The US manufacturing activity has plunged to a record low, indicating that the country has entered into a deeper recession. “This recession is the quickest deterioration in economic activity ever recorded,” an economist explained. This data is accompanied by collapsing global demand, ongoing supply chain disruptions, and high levels of uncertainty.
US Manufacturing Activity Nosediving
The survey from the Institute for Supply Management (ISM) released on Friday has painted a grim picture for the U.S. economy. The index of national factory activity dropped to 41.5 in April, the lowest level not seen since April 2009, and its monthly decline was the biggest since October 2008. A reading below 50 indicates contraction in the manufacturing sector.
According to the ISM, manufacturers were “strongly negative regarding the near-term outlook, with sentiment clearly impacted by the coronavirus pandemic and continuing energy market recession.” Chris Rupkey, chief financial economist at MUFG Bank in New York, commented:
The ISM manufacturing survey has come late to the recession forecasting party this time, as this recession is the quickest deterioration in economic activity ever recorded.
Economists believe the U.S. economy entered a recession in mid-March, as also indicated by the Federal Reserve Bank of Chicago’s index.
Indicators Fall to Levels Not Seen Since Great Recession
Many components of the ISM Purchasing Managers’ Index have fallen to levels not seen since the lows of the Great Recession. The new orders sub-index fell to 27.1 in April from 42.2 in March, the lowest since December 2008, and the monthly decline was the largest since April 1951. Oren Klachkin, lead U.S. economist at Oxford Economics in New York, was quoted as saying:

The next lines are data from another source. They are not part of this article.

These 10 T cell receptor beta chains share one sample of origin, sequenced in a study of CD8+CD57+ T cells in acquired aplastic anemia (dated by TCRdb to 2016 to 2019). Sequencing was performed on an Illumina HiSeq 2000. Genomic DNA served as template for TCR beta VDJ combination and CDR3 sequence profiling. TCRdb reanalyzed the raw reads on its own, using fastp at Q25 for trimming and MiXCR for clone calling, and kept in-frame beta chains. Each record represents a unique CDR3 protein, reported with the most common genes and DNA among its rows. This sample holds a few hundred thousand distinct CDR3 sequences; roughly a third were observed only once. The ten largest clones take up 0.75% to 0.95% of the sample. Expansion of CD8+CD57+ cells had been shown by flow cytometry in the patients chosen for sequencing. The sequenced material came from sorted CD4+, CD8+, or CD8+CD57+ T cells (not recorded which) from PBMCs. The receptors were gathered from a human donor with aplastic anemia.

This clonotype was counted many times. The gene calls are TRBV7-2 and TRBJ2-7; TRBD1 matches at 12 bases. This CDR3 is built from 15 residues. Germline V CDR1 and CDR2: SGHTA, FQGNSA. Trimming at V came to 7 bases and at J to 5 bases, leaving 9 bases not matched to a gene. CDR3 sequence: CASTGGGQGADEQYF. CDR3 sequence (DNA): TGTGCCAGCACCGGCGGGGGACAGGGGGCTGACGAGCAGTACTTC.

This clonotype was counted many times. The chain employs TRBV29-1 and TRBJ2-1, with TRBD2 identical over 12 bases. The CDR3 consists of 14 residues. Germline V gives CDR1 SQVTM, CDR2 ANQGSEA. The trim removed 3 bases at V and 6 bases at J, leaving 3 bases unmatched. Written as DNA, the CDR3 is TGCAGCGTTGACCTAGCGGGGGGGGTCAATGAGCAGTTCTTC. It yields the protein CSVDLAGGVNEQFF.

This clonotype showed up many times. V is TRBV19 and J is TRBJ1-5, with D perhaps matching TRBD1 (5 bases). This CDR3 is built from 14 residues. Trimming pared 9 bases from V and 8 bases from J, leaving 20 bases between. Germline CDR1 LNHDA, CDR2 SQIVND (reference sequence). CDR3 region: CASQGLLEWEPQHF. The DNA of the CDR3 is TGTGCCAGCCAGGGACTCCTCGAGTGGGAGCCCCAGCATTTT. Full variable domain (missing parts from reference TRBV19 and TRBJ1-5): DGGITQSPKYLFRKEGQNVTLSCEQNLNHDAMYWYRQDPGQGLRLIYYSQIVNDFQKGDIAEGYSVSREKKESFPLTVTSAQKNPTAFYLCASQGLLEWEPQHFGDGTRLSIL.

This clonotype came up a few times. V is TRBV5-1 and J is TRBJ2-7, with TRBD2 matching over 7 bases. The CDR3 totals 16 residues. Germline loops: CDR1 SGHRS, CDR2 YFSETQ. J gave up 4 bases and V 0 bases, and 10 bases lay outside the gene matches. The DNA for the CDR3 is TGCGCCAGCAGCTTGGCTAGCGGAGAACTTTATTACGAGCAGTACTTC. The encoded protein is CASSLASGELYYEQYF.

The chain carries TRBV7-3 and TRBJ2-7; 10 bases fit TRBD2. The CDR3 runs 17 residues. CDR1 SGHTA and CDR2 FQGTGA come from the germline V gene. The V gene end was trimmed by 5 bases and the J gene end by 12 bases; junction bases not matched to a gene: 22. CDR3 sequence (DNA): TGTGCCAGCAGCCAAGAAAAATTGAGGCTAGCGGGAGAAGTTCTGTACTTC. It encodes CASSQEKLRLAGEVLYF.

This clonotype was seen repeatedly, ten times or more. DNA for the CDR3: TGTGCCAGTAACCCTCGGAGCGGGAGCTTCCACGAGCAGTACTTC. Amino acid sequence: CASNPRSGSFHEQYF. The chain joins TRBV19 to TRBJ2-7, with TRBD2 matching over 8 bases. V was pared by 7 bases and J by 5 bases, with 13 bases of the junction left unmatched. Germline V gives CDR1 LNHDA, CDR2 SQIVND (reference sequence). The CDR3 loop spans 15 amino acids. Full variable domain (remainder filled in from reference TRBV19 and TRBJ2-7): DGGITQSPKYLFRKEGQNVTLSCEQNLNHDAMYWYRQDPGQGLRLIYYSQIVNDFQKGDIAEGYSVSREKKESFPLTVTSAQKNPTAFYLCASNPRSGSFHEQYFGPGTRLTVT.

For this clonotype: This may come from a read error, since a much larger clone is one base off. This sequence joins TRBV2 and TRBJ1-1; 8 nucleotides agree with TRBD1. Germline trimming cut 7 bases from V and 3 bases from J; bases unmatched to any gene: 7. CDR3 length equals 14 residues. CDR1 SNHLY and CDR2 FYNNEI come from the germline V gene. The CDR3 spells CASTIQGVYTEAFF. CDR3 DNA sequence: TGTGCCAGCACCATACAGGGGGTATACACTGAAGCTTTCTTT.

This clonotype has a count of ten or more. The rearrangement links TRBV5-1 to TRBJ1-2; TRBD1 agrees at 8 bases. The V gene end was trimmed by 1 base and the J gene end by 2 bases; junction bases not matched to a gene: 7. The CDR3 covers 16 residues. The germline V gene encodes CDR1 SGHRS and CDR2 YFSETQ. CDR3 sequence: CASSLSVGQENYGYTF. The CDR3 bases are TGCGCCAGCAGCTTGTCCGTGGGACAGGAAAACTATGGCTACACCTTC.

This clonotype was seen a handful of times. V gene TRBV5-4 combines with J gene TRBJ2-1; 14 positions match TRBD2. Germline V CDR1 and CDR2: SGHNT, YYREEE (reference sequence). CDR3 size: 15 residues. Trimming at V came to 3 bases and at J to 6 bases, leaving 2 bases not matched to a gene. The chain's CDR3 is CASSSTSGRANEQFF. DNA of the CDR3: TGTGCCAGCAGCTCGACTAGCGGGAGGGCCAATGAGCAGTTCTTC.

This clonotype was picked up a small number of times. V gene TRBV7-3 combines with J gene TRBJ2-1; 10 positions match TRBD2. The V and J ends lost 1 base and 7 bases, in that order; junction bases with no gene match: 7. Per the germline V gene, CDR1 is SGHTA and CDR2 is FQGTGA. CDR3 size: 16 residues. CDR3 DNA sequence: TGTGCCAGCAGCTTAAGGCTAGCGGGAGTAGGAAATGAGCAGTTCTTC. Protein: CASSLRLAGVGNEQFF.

The backdrop for manufacturers is very bleak, with collapsing global demand, ongoing supply chain disruptions, and high levels of uncertainty all posing very significant challenges … We do not expect output losses to be recouped until 2021.
Furthermore, the ISM production index was at 27.5 in April, down from 47.7 in March and a new record low since the survey began in 1948. The factory employment index also dropped to 27.5 last month from 43.8 in March, the lowest since February 1949. The monthly decrease in the employment measure was the largest since the ISM started tracking in 1948. Moreover, in March, the U.S. manufacturing output dropped by the most in over 74 years. The Federal Reserve said it was the biggest decrease since February 1946.
Economists do not expect a V-shaped recovery or a rapid reversal in the economic downturn. Rupkey previously said that “it would take a miracle to keep this recession from turning into the Great Depression II.”
What do you think about where the US economy is heading? Let us know in the comments section below.
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